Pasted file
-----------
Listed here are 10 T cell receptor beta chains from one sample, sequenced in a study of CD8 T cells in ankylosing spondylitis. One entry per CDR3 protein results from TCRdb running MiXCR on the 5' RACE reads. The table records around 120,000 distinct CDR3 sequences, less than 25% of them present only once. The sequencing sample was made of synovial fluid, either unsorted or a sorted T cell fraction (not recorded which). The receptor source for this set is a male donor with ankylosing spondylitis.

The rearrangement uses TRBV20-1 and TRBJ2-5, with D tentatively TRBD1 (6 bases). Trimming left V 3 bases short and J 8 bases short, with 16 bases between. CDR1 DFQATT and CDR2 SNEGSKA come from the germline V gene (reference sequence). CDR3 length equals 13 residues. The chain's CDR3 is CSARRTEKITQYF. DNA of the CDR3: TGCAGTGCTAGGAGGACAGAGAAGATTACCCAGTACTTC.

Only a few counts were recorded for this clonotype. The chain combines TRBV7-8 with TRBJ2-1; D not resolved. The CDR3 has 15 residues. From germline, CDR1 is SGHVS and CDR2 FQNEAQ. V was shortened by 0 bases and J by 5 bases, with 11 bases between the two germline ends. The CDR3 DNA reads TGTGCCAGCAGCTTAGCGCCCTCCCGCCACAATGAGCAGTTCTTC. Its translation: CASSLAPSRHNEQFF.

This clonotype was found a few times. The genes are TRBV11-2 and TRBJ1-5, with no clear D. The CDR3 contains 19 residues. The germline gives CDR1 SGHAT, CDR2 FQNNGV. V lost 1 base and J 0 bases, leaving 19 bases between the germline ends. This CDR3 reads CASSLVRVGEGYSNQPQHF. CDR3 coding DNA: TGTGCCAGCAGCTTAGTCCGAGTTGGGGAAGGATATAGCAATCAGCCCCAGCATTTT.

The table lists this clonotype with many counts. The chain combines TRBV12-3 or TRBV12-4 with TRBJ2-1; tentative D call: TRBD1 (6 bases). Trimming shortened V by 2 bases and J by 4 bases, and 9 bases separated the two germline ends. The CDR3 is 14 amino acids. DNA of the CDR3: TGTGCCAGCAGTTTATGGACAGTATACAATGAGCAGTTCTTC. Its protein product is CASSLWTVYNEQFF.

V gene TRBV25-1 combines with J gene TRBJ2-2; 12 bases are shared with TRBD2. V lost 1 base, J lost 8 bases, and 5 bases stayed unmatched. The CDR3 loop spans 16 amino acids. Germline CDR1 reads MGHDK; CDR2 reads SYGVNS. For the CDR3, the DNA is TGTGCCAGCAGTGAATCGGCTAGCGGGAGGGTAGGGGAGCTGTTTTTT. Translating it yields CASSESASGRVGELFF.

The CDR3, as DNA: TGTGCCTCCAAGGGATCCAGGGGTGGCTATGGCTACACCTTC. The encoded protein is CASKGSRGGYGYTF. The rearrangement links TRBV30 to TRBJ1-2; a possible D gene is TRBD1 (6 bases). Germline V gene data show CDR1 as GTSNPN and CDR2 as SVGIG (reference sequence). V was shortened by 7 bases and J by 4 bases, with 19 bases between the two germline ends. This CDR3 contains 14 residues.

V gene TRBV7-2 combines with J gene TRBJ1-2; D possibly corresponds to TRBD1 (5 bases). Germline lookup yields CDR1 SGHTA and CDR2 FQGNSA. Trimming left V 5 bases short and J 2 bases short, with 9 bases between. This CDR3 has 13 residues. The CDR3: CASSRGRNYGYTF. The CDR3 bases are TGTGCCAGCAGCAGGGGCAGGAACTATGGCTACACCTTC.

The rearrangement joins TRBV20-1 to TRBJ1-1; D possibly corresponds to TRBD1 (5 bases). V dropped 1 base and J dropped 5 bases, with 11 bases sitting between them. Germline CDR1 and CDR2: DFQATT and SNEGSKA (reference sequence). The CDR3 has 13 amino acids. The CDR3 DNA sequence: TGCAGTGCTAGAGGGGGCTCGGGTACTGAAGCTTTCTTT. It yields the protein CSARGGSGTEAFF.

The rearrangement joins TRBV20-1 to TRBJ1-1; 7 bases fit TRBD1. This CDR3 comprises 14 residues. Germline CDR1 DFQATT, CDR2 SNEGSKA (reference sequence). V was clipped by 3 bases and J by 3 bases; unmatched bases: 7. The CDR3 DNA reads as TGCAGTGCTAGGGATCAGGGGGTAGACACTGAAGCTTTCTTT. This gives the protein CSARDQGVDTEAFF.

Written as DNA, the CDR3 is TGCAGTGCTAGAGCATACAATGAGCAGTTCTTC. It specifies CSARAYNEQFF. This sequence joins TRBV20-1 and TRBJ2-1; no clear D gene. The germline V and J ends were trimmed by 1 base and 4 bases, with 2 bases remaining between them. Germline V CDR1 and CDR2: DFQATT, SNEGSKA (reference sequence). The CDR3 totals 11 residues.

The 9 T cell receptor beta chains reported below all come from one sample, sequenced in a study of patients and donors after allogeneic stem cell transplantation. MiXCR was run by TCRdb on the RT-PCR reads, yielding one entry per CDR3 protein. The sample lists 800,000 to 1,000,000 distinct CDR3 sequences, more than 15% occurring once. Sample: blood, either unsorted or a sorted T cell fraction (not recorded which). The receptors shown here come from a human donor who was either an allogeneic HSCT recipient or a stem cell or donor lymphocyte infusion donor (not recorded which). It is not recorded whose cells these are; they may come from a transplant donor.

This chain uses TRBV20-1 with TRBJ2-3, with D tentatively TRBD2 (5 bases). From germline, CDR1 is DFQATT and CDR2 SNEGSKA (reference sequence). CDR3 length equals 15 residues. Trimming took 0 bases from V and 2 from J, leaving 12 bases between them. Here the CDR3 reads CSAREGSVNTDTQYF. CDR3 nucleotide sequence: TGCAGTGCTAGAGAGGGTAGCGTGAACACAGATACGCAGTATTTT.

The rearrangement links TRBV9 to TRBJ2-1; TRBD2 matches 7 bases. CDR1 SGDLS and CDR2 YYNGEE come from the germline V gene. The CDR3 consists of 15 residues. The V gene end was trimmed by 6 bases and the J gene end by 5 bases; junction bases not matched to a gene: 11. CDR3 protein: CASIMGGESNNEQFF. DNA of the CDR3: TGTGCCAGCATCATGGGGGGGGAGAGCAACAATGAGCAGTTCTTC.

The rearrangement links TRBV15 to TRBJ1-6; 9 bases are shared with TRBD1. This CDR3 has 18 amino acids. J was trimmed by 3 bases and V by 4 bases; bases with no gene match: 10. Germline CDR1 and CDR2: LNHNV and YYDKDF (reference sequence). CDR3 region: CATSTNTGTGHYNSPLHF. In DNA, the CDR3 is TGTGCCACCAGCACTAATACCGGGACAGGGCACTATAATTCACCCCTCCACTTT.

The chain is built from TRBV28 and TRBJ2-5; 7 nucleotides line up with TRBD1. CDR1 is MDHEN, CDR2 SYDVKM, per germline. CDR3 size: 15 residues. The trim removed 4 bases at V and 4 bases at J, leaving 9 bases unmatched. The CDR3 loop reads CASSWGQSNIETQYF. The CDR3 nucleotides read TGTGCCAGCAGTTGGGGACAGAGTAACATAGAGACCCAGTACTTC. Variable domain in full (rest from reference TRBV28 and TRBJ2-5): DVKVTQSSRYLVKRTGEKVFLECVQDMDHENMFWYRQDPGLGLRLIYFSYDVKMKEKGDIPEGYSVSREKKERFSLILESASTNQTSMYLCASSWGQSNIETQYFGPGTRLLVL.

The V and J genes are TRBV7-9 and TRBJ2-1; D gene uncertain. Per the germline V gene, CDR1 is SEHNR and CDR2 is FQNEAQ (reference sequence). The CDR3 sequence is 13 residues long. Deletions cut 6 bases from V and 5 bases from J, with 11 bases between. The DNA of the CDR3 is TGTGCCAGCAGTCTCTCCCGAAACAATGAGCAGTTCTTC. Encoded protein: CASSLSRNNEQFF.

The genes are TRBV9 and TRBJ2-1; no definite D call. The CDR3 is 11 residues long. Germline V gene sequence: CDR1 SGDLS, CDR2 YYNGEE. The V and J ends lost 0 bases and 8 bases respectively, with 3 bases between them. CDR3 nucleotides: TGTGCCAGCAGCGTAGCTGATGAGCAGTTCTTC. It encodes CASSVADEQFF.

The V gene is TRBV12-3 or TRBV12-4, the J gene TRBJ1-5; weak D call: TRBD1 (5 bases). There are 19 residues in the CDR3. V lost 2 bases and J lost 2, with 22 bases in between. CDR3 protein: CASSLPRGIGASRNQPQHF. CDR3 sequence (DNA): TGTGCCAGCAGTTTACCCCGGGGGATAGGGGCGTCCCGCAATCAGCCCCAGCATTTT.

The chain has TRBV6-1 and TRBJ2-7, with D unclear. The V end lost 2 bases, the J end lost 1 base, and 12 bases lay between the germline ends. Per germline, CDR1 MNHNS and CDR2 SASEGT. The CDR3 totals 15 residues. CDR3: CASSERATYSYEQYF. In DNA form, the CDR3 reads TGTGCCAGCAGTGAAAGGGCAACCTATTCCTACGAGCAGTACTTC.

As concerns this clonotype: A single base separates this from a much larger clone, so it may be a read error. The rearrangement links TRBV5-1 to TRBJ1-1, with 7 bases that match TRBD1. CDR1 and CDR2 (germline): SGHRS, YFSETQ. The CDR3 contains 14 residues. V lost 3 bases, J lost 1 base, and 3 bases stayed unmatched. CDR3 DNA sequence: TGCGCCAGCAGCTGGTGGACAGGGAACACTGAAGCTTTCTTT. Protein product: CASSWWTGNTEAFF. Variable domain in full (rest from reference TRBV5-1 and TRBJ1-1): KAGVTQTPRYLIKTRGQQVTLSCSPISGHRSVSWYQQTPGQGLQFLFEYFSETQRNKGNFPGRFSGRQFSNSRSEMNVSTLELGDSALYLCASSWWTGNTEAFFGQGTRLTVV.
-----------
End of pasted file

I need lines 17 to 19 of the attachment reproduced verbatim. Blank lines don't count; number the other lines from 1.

The V and J genes are TRBV7-9 and TRBJ2-1; D gene uncertain. Per the germline V gene, CDR1 is SEHNR and CDR2 is FQNEAQ (reference sequence). The CDR3 sequence is 13 residues long. Deletions cut 6 bases from V and 5 bases from J, with 11 bases between. The DNA of the CDR3 is TGTGCCAGCAGTCTCTCCCGAAACAATGAGCAGTTCTTC. Encoded protein: CASSLSRNNEQFF.

The genes are TRBV9 and TRBJ2-1; no definite D call. The CDR3 is 11 residues long. Germline V gene sequence: CDR1 SGDLS, CDR2 YYNGEE. The V and J ends lost 0 bases and 8 bases respectively, with 3 bases between them. CDR3 nucleotides: TGTGCCAGCAGCGTAGCTGATGAGCAGTTCTTC. It encodes CASSVADEQFF.

The V gene is TRBV12-3 or TRBV12-4, the J gene TRBJ1-5; weak D call: TRBD1 (5 bases). There are 19 residues in the CDR3. V lost 2 bases and J lost 2, with 22 bases in between. CDR3 protein: CASSLPRGIGASRNQPQHF. CDR3 sequence (DNA): TGTGCCAGCAGTTTACCCCGGGGGATAGGGGCGTCCCGCAATCAGCCCCAGCATTTT.